But after that point, will the battery essentially drain at an average of 10 mA-h/month until it is nearly drained?

Or will it initially self discharge at 10 mA-h/month, and when it’s down to 500 mA-h left, it’ll drain 5 mA-h/month, and when it’s at 250 mA-h, self discharge will drop to 2.5 mA-h/month?

On April 27, 2016 at 10:27pm
Anand wrote:

Please advice-
What is the self discharge pattern for automotive lead-acid battery?
What will the discharge voltage in a month time for a fully charge 60Ah lead-acid battery?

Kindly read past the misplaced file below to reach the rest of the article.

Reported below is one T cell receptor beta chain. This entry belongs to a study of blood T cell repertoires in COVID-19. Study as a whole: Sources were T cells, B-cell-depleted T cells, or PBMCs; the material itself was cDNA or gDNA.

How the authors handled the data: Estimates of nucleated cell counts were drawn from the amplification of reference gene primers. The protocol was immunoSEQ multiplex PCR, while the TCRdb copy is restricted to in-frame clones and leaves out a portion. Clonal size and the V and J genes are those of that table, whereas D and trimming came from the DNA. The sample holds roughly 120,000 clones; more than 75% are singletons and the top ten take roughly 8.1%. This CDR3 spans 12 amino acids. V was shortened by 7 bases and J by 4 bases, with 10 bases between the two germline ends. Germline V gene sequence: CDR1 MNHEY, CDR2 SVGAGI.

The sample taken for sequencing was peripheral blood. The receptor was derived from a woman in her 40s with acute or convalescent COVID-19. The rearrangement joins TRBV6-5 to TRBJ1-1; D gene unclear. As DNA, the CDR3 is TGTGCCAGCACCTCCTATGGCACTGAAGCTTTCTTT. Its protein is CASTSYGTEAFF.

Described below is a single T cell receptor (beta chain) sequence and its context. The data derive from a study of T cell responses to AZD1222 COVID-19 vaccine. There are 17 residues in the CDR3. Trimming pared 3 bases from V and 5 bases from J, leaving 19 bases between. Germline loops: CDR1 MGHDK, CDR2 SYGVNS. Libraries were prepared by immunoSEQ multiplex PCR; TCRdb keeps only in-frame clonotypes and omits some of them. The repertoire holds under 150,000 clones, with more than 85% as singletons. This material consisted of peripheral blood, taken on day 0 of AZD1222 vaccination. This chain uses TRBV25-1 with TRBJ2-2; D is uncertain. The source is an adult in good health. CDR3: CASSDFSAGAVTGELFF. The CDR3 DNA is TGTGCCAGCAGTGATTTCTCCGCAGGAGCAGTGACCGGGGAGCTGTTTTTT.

On June 12, 2016 at 2:25am
Joan wrote:

For a Li-ion cell the self discharge is given as initial 5% and then 1-2% per month.

The datasheet for a Li ion cell from Samsung (ICR18650-30B) states a capacity of better than 80% after a month.
Wouldn’t you think they rather use 90-93% if those types of cells would be able to do that?

TLDR: I’m questioning the low self discharge for Li-Ion cells given in the article up there.

*) http://gamma.spb.ru/media/pdf/liion-lipolymer-lifepo4-akkumulyatory/ICR18650-30B.pdf

On June 23, 2016 at 12:24pm
Ben wrote:

The self discharge graph shows a loss of 7mV/day for a new Li cell.  Why is the graph showing voltage instead of amp-hour (Ah) loss? 

In self discharge, isn’t the issue amp-hours being lost?